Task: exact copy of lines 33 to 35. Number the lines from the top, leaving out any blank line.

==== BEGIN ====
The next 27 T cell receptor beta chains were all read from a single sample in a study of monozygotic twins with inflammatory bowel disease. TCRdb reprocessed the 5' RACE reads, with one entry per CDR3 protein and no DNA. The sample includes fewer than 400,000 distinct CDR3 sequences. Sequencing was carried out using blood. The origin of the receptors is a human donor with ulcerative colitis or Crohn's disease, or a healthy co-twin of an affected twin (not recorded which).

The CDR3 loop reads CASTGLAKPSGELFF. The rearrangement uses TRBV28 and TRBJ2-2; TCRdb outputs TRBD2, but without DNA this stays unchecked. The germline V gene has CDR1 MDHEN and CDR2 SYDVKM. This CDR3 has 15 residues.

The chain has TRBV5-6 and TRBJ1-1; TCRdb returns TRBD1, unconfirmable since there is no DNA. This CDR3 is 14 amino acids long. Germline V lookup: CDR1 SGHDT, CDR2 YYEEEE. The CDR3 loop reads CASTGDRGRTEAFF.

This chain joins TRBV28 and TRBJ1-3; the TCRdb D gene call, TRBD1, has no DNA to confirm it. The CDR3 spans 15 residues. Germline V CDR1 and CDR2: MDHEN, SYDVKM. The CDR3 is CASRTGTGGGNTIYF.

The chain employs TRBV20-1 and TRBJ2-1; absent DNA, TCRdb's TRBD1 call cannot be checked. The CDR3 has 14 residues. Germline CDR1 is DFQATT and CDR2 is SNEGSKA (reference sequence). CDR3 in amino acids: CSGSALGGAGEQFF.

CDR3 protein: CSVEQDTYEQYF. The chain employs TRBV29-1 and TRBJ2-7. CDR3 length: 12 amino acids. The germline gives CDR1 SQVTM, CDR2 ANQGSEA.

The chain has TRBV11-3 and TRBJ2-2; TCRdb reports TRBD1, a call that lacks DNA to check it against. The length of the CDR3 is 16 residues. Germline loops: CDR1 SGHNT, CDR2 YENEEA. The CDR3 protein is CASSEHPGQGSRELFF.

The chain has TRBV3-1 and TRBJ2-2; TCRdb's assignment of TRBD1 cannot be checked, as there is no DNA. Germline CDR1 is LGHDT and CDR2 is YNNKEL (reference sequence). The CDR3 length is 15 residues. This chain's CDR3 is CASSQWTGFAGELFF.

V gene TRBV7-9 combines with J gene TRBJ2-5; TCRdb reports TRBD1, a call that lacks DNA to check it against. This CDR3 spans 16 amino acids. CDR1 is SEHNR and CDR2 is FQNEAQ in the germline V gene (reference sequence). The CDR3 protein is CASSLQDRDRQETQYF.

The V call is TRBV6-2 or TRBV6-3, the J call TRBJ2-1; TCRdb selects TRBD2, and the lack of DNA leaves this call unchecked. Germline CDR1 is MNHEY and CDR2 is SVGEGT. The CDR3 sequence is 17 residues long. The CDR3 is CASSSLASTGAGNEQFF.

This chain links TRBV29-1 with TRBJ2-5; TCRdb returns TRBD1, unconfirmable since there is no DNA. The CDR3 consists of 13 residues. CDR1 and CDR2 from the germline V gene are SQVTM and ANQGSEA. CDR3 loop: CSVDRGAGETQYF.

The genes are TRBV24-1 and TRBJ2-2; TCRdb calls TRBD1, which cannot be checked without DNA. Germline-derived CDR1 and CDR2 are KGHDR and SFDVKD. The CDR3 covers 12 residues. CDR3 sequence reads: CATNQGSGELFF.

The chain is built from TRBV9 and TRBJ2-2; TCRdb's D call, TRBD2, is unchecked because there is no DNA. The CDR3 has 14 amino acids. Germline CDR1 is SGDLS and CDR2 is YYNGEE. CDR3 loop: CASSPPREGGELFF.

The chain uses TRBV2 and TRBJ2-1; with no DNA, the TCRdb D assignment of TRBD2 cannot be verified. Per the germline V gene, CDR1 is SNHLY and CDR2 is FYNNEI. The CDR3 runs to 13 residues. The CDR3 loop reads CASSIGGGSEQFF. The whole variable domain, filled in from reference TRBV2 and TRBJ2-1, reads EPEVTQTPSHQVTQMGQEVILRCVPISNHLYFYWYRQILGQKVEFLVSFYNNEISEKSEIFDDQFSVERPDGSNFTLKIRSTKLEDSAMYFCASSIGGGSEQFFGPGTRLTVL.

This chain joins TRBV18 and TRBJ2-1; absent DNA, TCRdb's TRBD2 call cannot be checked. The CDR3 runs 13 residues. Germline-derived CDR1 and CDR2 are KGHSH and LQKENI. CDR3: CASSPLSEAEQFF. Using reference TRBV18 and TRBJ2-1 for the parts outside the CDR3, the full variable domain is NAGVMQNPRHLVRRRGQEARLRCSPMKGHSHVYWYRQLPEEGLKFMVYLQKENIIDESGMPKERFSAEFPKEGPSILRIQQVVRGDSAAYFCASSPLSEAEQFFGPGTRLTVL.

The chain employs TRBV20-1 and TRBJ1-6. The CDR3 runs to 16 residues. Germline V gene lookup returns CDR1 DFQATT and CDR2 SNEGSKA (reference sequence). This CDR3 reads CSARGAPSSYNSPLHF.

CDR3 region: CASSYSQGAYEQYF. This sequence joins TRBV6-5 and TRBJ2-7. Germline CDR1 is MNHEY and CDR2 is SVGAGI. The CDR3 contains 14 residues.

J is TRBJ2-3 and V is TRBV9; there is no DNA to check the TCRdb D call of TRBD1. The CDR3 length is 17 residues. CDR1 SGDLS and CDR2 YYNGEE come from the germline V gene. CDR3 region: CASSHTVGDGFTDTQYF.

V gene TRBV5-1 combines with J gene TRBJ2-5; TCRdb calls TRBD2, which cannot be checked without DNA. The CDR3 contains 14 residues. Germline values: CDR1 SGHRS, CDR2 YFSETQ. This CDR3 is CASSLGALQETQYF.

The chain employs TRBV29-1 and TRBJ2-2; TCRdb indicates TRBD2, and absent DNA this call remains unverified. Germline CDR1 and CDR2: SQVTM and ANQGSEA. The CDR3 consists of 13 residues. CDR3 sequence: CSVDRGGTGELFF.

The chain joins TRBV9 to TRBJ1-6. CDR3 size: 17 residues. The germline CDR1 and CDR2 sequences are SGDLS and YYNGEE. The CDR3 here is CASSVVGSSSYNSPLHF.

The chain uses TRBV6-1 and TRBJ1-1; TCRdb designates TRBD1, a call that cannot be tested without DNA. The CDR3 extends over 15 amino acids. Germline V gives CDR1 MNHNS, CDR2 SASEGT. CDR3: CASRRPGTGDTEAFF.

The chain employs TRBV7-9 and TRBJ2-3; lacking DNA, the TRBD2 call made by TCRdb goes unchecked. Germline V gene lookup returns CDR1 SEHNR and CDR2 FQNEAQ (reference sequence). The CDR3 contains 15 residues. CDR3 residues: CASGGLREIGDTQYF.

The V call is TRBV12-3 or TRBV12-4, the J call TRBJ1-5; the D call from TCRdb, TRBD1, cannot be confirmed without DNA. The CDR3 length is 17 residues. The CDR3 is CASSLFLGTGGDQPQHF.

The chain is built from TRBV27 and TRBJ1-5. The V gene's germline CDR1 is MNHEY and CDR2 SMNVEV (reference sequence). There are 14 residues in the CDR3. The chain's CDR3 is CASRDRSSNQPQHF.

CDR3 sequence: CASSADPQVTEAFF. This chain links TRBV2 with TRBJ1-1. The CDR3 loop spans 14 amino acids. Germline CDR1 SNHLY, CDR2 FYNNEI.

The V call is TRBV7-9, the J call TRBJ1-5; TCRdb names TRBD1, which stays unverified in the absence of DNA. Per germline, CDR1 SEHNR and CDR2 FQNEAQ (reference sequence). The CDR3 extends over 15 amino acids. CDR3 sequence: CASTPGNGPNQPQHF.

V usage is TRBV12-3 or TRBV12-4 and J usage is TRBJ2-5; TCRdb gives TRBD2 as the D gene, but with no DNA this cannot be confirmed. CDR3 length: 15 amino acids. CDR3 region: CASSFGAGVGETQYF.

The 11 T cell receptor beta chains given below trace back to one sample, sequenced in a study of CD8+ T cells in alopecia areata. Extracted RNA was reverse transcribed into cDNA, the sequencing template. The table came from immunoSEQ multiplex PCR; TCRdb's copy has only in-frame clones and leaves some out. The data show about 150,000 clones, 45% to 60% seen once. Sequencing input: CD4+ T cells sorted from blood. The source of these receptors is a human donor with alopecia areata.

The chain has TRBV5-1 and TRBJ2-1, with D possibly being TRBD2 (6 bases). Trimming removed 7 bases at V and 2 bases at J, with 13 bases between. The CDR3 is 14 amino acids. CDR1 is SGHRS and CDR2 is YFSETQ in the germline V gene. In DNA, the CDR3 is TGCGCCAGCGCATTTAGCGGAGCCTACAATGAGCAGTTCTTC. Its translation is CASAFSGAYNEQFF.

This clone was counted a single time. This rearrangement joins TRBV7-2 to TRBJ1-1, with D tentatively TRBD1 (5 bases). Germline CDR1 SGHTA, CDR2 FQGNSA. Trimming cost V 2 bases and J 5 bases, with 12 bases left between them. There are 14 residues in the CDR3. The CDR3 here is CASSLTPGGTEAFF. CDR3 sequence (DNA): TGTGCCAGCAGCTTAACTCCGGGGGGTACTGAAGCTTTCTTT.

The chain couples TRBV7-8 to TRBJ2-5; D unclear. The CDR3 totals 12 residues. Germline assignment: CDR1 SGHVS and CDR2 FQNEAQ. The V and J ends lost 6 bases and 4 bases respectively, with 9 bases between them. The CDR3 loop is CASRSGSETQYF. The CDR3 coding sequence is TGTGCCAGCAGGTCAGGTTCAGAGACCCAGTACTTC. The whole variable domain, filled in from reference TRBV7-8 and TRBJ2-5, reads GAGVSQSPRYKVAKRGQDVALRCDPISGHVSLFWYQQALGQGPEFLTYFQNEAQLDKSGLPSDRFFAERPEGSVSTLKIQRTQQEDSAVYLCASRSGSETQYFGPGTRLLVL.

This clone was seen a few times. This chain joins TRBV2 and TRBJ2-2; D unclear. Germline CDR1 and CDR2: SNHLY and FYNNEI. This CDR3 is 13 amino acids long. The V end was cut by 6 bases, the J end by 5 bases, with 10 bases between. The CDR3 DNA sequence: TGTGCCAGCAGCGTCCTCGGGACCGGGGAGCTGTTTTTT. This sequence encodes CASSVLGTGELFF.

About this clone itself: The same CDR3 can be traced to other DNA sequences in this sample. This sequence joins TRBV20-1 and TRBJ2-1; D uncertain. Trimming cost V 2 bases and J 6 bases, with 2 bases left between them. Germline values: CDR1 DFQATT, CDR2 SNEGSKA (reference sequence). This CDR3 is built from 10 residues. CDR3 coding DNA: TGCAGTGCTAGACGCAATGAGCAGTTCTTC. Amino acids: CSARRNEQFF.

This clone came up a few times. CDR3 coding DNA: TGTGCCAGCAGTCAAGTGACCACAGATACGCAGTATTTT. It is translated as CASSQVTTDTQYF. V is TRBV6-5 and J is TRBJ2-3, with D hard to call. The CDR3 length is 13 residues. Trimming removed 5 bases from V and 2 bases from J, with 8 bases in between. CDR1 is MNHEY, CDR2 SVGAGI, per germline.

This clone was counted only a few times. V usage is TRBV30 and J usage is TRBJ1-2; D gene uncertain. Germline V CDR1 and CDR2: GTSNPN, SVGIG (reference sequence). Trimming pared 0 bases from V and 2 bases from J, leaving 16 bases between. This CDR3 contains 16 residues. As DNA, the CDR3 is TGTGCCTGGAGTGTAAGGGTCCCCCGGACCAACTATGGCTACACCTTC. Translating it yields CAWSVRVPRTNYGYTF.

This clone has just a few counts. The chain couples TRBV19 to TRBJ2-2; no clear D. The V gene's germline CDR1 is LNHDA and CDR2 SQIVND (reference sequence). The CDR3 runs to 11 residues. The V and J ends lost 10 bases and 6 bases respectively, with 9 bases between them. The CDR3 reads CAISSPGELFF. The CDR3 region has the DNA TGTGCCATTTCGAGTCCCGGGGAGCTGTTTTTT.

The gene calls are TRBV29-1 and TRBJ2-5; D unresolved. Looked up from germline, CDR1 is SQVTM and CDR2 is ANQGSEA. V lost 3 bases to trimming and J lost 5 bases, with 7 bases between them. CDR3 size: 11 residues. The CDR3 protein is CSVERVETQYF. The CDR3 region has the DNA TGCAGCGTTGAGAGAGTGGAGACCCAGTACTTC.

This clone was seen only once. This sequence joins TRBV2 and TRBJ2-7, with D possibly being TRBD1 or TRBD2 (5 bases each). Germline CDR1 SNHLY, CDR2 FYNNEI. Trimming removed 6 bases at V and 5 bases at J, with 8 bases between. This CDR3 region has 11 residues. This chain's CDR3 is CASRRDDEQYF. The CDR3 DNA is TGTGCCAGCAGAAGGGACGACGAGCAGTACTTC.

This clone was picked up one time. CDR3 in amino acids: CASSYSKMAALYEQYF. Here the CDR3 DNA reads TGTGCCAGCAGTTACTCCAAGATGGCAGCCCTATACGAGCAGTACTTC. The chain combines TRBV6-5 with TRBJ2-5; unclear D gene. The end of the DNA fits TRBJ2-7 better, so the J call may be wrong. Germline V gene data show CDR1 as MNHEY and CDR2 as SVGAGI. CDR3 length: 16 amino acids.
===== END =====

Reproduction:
This clone was seen a few times. This chain joins TRBV2 and TRBJ2-2; D unclear. Germline CDR1 and CDR2: SNHLY and FYNNEI. This CDR3 is 13 amino acids long. The V end was cut by 6 bases, the J end by 5 bases, with 10 bases between. The CDR3 DNA sequence: TGTGCCAGCAGCGTCCTCGGGACCGGGGAGCTGTTTTTT. This sequence encodes CASSVLGTGELFF.

About this clone itself: The same CDR3 can be traced to other DNA sequences in this sample. This sequence joins TRBV20-1 and TRBJ2-1; D uncertain. Trimming cost V 2 bases and J 6 bases, with 2 bases left between them. Germline values: CDR1 DFQATT, CDR2 SNEGSKA (reference sequence). This CDR3 is built from 10 residues. CDR3 coding DNA: TGCAGTGCTAGACGCAATGAGCAGTTCTTC. Amino acids: CSARRNEQFF.

This clone came up a few times. CDR3 coding DNA: TGTGCCAGCAGTCAAGTGACCACAGATACGCAGTATTTT. It is translated as CASSQVTTDTQYF. V is TRBV6-5 and J is TRBJ2-3, with D hard to call. The CDR3 length is 13 residues. Trimming removed 5 bases from V and 2 bases from J, with 8 bases in between. CDR1 is MNHEY, CDR2 SVGAGI, per germline.